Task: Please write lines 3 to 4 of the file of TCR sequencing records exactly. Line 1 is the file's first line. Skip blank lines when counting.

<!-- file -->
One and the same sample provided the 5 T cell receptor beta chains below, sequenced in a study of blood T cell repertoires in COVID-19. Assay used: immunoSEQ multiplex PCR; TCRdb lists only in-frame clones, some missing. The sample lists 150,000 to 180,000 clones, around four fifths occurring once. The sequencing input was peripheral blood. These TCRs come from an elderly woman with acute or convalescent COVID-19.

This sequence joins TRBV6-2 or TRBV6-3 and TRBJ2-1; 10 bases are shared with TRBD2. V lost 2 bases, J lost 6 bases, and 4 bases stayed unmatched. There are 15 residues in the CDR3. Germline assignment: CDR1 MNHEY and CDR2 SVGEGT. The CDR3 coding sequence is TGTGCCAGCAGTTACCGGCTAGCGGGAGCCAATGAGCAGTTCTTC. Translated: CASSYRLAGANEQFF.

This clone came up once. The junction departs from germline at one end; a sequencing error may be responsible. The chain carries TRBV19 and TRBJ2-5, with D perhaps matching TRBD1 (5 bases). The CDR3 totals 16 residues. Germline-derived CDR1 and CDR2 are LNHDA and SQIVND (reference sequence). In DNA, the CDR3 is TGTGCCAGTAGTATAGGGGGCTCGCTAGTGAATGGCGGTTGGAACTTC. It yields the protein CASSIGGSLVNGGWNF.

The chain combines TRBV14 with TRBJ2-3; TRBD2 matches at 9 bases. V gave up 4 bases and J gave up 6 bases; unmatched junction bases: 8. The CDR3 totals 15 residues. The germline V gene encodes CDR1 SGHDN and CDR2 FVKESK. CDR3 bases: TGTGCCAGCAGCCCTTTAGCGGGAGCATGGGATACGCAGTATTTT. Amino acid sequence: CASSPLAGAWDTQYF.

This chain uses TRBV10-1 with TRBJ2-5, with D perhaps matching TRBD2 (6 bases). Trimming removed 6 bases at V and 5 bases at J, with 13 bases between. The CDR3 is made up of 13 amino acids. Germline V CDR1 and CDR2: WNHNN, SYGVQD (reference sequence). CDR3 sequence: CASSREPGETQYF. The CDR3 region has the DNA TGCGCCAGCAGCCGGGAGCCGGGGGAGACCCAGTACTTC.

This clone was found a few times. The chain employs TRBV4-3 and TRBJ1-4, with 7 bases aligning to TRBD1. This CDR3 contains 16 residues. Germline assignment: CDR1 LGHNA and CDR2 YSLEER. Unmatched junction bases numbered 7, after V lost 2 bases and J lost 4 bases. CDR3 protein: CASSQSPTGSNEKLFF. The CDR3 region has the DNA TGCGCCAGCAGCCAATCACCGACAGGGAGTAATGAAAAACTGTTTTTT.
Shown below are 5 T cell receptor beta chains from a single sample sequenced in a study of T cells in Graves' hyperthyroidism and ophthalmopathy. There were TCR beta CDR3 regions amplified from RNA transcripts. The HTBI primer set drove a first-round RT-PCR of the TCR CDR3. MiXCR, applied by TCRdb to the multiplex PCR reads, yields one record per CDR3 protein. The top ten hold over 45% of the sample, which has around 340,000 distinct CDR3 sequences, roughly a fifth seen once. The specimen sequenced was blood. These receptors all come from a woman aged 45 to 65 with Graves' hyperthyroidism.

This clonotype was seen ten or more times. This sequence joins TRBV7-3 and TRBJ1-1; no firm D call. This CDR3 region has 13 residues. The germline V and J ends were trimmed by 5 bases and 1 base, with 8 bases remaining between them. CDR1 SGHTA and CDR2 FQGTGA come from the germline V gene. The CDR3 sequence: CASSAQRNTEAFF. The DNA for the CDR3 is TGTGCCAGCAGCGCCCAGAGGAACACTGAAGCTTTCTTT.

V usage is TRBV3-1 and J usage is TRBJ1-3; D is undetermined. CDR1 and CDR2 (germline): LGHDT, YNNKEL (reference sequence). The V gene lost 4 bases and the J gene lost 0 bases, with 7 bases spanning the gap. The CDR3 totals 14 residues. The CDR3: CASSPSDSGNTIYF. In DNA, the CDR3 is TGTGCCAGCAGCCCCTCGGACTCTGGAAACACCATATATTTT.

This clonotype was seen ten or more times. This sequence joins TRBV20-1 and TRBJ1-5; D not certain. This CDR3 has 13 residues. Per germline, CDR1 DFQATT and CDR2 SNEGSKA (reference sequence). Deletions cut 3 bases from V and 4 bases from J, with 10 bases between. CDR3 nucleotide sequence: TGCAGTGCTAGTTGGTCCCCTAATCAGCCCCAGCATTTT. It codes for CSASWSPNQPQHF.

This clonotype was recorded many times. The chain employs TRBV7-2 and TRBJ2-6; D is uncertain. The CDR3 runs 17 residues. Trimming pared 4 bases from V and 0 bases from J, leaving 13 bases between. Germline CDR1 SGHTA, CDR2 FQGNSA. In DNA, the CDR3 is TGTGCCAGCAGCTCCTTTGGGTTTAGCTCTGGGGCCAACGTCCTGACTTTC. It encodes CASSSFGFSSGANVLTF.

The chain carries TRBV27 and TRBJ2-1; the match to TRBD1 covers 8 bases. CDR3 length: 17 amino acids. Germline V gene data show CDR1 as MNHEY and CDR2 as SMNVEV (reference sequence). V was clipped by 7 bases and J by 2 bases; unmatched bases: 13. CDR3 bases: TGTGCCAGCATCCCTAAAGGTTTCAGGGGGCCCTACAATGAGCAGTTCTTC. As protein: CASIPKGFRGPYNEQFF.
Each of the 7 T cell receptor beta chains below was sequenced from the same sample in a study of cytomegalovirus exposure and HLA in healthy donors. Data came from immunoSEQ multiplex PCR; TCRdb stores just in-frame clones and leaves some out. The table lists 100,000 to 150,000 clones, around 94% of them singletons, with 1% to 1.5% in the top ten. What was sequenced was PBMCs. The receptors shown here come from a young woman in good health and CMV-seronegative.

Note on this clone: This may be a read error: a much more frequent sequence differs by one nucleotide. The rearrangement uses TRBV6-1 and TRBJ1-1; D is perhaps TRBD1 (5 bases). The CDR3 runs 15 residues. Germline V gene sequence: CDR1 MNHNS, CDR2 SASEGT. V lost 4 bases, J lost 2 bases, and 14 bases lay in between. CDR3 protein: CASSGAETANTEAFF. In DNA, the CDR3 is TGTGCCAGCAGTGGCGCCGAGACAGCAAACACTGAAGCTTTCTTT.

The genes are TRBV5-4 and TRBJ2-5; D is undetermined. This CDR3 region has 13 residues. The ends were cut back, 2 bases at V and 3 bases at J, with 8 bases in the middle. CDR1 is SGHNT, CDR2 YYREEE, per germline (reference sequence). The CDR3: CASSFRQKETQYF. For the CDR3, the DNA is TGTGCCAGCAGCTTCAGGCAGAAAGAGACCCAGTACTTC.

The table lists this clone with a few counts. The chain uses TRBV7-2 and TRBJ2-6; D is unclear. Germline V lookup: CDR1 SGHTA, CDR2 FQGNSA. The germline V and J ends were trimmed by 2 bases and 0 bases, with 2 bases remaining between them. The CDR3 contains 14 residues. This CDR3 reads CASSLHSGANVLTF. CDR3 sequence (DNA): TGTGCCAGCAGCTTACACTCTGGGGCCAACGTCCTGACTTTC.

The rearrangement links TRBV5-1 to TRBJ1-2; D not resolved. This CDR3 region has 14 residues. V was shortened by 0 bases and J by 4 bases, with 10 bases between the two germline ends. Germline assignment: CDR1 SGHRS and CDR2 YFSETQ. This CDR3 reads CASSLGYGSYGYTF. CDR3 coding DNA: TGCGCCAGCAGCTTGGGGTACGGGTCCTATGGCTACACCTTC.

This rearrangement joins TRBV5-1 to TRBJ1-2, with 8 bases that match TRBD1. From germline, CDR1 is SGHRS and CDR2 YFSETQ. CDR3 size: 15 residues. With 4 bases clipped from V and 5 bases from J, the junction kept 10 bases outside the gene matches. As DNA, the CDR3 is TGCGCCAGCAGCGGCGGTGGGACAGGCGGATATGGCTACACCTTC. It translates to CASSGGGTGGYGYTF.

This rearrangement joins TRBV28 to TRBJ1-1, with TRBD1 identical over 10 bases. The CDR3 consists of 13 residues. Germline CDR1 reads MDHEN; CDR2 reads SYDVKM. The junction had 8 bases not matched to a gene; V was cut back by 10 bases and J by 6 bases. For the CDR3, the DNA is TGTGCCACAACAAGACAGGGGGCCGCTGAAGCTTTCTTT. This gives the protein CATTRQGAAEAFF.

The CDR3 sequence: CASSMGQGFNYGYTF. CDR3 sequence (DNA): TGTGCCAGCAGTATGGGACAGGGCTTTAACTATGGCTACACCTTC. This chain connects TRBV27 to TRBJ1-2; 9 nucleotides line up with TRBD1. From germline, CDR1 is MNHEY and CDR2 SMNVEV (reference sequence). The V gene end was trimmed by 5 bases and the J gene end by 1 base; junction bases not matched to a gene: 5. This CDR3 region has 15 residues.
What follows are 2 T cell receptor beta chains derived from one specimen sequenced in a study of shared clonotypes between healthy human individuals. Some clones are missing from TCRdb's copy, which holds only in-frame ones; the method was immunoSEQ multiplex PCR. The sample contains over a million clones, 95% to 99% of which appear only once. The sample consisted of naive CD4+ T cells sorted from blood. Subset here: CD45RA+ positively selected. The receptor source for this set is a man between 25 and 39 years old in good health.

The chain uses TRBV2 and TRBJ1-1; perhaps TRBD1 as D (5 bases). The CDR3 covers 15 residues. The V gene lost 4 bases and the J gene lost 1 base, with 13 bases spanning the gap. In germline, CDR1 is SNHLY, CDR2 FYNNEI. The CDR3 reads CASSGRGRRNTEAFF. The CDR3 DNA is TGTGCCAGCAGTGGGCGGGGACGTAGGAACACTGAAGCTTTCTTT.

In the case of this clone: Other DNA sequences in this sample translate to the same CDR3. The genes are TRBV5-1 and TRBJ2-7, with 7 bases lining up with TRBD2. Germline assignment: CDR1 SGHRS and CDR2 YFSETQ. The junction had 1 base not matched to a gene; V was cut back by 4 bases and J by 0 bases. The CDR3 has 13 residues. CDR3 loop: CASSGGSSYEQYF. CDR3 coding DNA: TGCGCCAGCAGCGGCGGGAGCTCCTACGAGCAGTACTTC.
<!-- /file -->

This clone came up once. The junction departs from germline at one end; a sequencing error may be responsible. The chain carries TRBV19 and TRBJ2-5, with D perhaps matching TRBD1 (5 bases). The CDR3 totals 16 residues. Germline-derived CDR1 and CDR2 are LNHDA and SQIVND (reference sequence). In DNA, the CDR3 is TGTGCCAGTAGTATAGGGGGCTCGCTAGTGAATGGCGGTTGGAACTTC. It yields the protein CASSIGGSLVNGGWNF.

The chain combines TRBV14 with TRBJ2-3; TRBD2 matches at 9 bases. V gave up 4 bases and J gave up 6 bases; unmatched junction bases: 8. The CDR3 totals 15 residues. The germline V gene encodes CDR1 SGHDN and CDR2 FVKESK. CDR3 bases: TGTGCCAGCAGCCCTTTAGCGGGAGCATGGGATACGCAGTATTTT. Amino acid sequence: CASSPLAGAWDTQYF.